Present research on the present research: Internet of Things (IoT) and Smart City Paradigm have focused on the area of standards and interoperability. Just like in other emergent technologies, for instance, during the development of DVD and VHS tape standards, different manufacturers and players had their different standards. The same is true for the IoT, the platform in which the smart city paradigm’s functionality is based upon. For the smart city dream to be achieved, devices must be able to communicate seamlessly and inter-operably with other devices and communications channels run by other manufacturers. Presently, key players in the industry, including IBM, Cisco, and Intel, all have their own standards for communication for the IoT. First, there are legal technicalities and issues that must be addressed and the issue of a uniform standard also be addressed. The global acceptance of the present research: Internet of Things (IoT) and Smart City Paradigm and its realization greatly depend upon the standard that will be widely accepted. There are various other emergent technologies and underlying standards that will affect it and need to be considered, including $ and 5 G technologies, and ZigBe and Wi-Fi (Muhic and Hodzic, 2014).

Other areas of research relates to its economic and social benefits under the context of context specific data as the system already has many sensors installed and these generate volumes of data in different raw formats; understanding this data is only possible while value is added to it in a contextual framework (Perera et al., 2014). Research is also rife in the areas of loud computing and its role in advancing the Internet of Things (IoT) and Smart City Paradigm and how the needs of end users can better be captured and taken care of (Gubbi et al., 2013). The architecture of the Internet of Things (IoT) and Smart City Paradigm is also a major topic and area of present research where the information framework that will actualize the concept is being researched on (Jin et al., 2014), (Gubbi et al., 2013), as are issues of privacy and security; the system will involve a lot of interconnectivity and data generation, including health data, and so security becomes a natural issue and topic of research (Roman, Zhou and Lopez, 2013), (Ziegeldorf, Morchon and Wehrle, 2013), (Madakam, 2015). 


Present Findings on Internet of Things (IoT) and Smart City Paradigm

The Internet of Things (IoT) and Smart City Paradigm, research has established, is a promising platform that will greatly impact the Internet of the future and completely change how resources and people are managed. For instance, sensing has been touted as a service model for enhancing and making real the Internet of Things (IoT) and Smart City Paradigm (Perera et al., 2013). Research has established that the IoT will incorporate seamlessly and transparently a large number of heterogeneous and different end systems while also offering open access to select data subsets upon which several digital services can be developed (Zanella et al., 2014). Already, the possibilities for the application and use of the Internet of Things (IoT) and Smart City Paradigm are many, from monitoring patients, monitoring fleets, to getting weather data and military applications to knowing when to make replenishments in the home fridge; its applications and possibilities remain limitless (Vermesan and Friess, 2016).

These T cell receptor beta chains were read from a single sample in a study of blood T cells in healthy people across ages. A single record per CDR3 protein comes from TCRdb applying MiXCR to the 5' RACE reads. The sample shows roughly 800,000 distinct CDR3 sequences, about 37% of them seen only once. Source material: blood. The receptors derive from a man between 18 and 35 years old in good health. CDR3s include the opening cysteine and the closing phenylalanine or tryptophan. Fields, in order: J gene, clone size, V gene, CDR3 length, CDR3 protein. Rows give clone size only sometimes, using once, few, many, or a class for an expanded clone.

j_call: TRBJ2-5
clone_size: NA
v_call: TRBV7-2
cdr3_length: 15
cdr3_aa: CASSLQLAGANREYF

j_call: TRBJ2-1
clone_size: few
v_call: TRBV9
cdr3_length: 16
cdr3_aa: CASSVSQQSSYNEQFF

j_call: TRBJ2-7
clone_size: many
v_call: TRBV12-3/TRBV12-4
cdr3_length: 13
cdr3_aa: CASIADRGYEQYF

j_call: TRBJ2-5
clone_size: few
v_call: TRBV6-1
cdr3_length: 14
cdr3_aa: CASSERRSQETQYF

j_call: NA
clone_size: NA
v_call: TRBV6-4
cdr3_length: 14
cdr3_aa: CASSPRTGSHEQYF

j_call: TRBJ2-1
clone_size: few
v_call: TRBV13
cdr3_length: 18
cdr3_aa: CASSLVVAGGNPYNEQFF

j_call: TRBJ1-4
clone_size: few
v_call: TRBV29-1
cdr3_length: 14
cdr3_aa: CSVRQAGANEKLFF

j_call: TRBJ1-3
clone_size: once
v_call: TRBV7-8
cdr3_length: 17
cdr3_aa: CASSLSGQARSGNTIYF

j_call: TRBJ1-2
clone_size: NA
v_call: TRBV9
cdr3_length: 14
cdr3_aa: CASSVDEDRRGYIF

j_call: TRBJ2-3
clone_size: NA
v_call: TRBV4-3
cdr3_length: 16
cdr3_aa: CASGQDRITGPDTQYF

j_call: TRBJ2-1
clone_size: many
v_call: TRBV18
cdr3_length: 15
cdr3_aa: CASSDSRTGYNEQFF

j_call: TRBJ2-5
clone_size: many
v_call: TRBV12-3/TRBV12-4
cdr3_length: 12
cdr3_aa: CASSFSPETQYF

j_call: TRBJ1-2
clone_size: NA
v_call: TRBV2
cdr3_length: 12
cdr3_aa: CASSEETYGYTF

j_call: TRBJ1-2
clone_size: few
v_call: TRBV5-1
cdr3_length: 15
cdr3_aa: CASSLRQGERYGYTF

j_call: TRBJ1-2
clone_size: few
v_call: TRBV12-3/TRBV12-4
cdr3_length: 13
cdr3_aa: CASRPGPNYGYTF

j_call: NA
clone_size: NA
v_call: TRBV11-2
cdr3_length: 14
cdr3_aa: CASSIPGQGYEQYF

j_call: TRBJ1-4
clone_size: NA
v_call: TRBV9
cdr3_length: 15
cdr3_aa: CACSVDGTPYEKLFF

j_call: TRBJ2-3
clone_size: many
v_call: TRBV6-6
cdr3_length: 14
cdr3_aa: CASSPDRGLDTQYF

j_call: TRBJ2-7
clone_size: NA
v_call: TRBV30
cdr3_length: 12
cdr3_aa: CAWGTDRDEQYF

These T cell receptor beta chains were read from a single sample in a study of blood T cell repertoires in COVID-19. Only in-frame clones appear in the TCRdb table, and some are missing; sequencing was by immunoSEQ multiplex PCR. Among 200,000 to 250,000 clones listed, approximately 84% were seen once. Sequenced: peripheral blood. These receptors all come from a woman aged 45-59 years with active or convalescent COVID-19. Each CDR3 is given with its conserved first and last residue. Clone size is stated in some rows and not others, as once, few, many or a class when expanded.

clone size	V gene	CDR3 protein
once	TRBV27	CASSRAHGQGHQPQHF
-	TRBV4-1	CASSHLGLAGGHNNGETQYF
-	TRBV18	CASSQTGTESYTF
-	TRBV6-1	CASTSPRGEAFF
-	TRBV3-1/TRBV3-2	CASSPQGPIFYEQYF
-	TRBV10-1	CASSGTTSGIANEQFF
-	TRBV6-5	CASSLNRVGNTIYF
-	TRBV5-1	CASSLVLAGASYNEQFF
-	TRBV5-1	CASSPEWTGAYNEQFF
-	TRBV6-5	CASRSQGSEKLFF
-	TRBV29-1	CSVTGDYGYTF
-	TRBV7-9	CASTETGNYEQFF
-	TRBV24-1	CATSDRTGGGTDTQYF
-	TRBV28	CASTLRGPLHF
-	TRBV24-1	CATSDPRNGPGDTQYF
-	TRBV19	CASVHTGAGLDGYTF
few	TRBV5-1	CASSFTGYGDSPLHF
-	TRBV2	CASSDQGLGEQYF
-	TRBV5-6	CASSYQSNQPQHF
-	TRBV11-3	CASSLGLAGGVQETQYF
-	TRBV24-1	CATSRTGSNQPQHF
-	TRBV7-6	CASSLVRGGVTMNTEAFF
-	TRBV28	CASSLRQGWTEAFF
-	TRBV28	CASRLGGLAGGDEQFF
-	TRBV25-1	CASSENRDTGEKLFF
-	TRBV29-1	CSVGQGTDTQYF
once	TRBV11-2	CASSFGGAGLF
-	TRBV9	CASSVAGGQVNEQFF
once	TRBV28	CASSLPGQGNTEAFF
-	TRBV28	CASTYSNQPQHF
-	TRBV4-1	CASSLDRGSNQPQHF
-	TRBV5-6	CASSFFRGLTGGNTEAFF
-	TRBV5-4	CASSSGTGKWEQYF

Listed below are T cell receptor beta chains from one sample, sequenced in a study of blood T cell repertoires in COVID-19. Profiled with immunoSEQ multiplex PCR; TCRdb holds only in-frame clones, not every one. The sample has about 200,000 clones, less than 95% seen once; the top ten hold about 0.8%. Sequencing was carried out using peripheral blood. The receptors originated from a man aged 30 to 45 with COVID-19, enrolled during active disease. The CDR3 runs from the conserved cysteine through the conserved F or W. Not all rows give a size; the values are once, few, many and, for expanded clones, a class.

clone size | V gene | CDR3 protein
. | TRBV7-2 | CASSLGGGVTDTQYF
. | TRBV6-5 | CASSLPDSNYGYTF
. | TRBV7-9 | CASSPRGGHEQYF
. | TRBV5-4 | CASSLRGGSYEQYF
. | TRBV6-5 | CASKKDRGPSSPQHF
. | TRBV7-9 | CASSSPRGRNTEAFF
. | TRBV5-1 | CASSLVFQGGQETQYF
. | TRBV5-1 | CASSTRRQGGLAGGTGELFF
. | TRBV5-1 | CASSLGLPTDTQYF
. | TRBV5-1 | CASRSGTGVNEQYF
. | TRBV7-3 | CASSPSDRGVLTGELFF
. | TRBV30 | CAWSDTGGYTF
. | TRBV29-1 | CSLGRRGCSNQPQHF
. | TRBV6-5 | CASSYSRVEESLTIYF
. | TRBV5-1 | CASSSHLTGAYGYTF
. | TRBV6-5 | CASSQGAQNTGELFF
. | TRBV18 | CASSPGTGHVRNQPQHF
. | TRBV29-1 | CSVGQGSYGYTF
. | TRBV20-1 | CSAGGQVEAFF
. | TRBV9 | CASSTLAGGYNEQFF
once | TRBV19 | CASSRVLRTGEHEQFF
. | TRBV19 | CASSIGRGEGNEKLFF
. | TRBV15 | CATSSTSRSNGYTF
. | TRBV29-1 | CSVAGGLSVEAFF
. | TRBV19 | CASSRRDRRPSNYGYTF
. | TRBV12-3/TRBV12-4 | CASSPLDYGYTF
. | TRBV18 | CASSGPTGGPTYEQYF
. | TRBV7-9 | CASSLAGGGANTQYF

Some of the findings from research delve on everyday applications where the concept of citizen data sharing and wearables in the smart cities paradigm based on the IoT platform is now a reality. A petty offenders’ movement can be tracked by law enforcement officers in real time as is the whereabouts of children and teenagers to help keep them safe. Applications have been developed to track personal items, including keys and luggage, all based on the IoT platform. Research has established wide and increasing use of IoT in the smart city in the area of surveillance and security. Surveillance cameras help in ‘street patrolling’ and have been used to help solve crimes such as the Boston marathon bombing and the British underground train attacks (Vermesan and Friess, 2016), (Brooks, 2015).


Principal Questions being asked on Internet of Things (IoT) and Smart City Paradigm

Some of the leading research questions evolve around the issue of how vendor locking in the Internet of Things (IoT) and Smart City Paradigm can be overcome (Botta et al., 2015), (Roman, Zhou and Lopez, 2013)

Another question in the present research focus is on how developer lock-in can be overcome with regard to the IoT and the Smart city paradigm (Distefano, 2015), (Hui, Sherratt and Sánchez, 2016)

Another research question is how real people needs can be met and how infrastructure for new business cases can be shared for IoT and the Smart City paradigm (Botta et al., 2015), (Hui, Sherratt and Sánchez, 2016)

Questions researchers are asking also include the social and economic benefits of the Smart City, and the implications for security and privacy (Zanella et al., 2014), (Roman, Zhou and Lopez, 2013), (Perera et al., 2013)

Methodologies and methods in use

The present research use qualitative analytical methods in which present trends are evaluated as well as research by other authors. Most of the research being undertaken in the fields of cloud computing entail using case studies, undertaking deductive and analytical research that mainly rely on reviewing literature and findings from other researches. Analytical reviews has been a dominant method for conducting research by present researchers where literature and primary research as well as trends are reviewed; in a few cases, case studies involving primary data collections have been done.